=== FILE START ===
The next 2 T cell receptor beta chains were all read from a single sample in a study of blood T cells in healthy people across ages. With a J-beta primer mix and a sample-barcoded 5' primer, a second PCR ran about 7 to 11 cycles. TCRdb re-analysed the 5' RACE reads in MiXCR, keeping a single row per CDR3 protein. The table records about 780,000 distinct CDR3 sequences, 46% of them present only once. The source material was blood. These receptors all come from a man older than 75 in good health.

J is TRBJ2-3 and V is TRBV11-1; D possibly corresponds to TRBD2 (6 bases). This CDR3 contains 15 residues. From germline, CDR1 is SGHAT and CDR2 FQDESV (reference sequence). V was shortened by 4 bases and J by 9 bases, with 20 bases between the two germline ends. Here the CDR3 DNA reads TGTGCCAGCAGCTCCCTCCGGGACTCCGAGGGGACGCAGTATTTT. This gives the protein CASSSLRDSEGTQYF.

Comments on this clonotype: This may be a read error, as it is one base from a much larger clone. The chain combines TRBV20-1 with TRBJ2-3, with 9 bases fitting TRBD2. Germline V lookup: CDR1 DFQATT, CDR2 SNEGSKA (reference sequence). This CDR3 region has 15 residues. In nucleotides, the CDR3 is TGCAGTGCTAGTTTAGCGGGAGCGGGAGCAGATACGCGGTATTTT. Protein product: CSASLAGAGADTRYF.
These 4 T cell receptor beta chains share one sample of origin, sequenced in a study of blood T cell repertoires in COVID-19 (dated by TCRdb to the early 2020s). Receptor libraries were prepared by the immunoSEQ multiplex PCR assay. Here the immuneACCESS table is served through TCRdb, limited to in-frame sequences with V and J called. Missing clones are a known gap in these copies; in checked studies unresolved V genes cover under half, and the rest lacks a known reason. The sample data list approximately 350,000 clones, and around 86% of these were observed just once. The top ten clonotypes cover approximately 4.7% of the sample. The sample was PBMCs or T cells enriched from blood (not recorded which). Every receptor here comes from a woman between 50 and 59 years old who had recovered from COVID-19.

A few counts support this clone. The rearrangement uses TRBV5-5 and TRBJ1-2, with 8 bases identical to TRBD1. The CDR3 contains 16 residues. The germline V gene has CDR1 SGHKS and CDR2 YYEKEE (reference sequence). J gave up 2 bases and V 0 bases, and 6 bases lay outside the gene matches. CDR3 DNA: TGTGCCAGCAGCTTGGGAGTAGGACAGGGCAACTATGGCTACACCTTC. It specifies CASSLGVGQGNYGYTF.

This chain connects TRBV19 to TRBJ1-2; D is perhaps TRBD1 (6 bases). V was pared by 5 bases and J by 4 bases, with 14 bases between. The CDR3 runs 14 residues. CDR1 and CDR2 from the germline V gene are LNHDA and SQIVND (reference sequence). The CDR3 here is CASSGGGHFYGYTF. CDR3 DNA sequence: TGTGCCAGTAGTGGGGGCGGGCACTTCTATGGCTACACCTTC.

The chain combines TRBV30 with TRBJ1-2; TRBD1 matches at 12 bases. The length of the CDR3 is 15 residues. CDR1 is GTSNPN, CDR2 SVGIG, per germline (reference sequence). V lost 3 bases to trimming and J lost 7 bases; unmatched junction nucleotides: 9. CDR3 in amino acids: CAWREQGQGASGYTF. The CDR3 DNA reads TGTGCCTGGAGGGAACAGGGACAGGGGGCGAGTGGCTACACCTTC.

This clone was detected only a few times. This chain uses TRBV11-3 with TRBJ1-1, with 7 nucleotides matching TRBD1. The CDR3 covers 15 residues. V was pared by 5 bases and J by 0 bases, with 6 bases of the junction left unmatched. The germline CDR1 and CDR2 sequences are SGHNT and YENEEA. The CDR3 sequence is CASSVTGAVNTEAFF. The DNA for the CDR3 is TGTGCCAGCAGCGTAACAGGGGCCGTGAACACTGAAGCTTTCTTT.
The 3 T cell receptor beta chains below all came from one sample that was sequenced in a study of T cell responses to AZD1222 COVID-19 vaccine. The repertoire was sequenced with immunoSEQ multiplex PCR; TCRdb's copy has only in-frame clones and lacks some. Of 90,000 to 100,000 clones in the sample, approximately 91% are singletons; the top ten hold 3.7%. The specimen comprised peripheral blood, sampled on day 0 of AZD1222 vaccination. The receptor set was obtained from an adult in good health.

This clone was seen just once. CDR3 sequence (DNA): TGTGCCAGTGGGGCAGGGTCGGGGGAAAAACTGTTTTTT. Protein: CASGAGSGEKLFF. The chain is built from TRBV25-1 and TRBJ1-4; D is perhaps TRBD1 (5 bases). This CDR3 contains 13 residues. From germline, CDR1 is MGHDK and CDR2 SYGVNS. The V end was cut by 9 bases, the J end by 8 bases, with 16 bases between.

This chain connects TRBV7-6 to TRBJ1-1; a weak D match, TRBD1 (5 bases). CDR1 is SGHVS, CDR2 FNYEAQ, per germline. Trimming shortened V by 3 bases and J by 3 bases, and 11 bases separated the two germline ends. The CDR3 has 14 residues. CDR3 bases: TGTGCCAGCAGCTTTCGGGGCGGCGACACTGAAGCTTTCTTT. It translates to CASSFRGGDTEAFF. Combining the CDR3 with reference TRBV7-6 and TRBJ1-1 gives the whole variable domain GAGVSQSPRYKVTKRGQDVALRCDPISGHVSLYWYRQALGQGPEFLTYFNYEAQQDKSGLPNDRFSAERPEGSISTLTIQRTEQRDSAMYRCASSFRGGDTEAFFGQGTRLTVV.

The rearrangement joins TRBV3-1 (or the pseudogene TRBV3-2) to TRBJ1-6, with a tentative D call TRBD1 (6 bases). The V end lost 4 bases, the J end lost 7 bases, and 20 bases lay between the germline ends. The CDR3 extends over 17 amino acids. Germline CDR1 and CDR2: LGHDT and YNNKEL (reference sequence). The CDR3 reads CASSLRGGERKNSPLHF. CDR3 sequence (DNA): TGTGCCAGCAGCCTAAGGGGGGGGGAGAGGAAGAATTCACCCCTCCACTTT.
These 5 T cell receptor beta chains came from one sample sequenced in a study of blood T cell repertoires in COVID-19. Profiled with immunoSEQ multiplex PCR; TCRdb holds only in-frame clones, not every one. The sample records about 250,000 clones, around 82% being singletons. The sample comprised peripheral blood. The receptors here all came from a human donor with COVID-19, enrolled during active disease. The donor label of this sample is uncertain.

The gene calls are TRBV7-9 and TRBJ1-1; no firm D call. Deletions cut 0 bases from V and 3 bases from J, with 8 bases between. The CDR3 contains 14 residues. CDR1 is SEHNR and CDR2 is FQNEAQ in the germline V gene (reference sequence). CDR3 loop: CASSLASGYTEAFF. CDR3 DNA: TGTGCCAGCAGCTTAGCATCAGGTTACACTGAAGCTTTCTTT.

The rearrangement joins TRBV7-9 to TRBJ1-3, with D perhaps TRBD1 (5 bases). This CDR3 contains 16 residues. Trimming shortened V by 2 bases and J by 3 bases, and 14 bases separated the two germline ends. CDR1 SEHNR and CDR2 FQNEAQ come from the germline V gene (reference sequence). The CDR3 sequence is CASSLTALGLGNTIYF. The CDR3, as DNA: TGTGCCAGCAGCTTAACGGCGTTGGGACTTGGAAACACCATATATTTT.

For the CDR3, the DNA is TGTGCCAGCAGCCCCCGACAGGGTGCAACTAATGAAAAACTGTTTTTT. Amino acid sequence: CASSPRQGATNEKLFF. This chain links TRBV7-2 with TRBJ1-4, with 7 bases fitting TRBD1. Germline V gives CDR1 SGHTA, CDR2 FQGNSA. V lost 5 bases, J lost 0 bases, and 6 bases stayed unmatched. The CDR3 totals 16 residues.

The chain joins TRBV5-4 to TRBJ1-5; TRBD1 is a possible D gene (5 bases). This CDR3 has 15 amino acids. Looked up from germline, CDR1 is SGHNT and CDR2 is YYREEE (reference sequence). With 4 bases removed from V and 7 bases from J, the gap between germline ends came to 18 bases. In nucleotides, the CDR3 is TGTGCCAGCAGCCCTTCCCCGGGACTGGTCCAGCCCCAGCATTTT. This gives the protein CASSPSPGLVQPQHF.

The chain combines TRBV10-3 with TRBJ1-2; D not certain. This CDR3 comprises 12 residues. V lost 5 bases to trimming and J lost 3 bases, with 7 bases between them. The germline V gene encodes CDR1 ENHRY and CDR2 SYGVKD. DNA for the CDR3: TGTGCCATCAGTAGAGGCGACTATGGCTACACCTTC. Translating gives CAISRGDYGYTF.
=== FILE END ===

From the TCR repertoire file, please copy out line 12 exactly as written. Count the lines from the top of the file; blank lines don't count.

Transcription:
The rearrangement joins TRBV3-1 (or the pseudogene TRBV3-2) to TRBJ1-6, with a tentative D call TRBD1 (6 bases). The V end lost 4 bases, the J end lost 7 bases, and 20 bases lay between the germline ends. The CDR3 extends over 17 amino acids. Germline CDR1 and CDR2: LGHDT and YNNKEL (reference sequence). The CDR3 reads CASSLRGGERKNSPLHF. CDR3 sequence (DNA): TGTGCCAGCAGCCTAAGGGGGGGGGAGAGGAAGAATTCACCCCTCCACTTT.